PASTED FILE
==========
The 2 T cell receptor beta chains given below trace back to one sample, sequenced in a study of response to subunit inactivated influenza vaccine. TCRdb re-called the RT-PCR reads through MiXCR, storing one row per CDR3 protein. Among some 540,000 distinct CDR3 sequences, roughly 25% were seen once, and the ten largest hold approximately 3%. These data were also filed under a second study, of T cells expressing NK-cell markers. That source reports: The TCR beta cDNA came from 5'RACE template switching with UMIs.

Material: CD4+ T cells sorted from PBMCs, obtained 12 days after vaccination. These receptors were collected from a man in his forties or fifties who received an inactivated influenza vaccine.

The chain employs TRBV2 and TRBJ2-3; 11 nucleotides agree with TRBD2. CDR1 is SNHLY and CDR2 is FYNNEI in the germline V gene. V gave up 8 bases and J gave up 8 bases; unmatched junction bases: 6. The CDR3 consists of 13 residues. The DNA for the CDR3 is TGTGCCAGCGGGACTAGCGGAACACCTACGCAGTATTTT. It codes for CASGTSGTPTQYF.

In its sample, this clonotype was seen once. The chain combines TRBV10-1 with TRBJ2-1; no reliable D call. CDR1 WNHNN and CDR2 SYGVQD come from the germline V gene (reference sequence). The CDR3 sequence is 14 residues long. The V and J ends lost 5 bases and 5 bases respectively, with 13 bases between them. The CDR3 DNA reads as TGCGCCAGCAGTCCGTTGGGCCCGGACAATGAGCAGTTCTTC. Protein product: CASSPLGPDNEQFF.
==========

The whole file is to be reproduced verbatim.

The 2 T cell receptor beta chains given below trace back to one sample, sequenced in a study of response to subunit inactivated influenza vaccine. TCRdb re-called the RT-PCR reads through MiXCR, storing one row per CDR3 protein. Among some 540,000 distinct CDR3 sequences, roughly 25% were seen once, and the ten largest hold approximately 3%. These data were also filed under a second study, of T cells expressing NK-cell markers. That source reports: The TCR beta cDNA came from 5'RACE template switching with UMIs.

Material: CD4+ T cells sorted from PBMCs, obtained 12 days after vaccination. These receptors were collected from a man in his forties or fifties who received an inactivated influenza vaccine.

The chain employs TRBV2 and TRBJ2-3; 11 nucleotides agree with TRBD2. CDR1 is SNHLY and CDR2 is FYNNEI in the germline V gene. V gave up 8 bases and J gave up 8 bases; unmatched junction bases: 6. The CDR3 consists of 13 residues. The DNA for the CDR3 is TGTGCCAGCGGGACTAGCGGAACACCTACGCAGTATTTT. It codes for CASGTSGTPTQYF.

In its sample, this clonotype was seen once. The chain combines TRBV10-1 with TRBJ2-1; no reliable D call. CDR1 WNHNN and CDR2 SYGVQD come from the germline V gene (reference sequence). The CDR3 sequence is 14 residues long. The V and J ends lost 5 bases and 5 bases respectively, with 13 bases between them. The CDR3 DNA reads as TGCGCCAGCAGTCCGTTGGGCCCGGACAATGAGCAGTTCTTC. Protein product: CASSPLGPDNEQFF.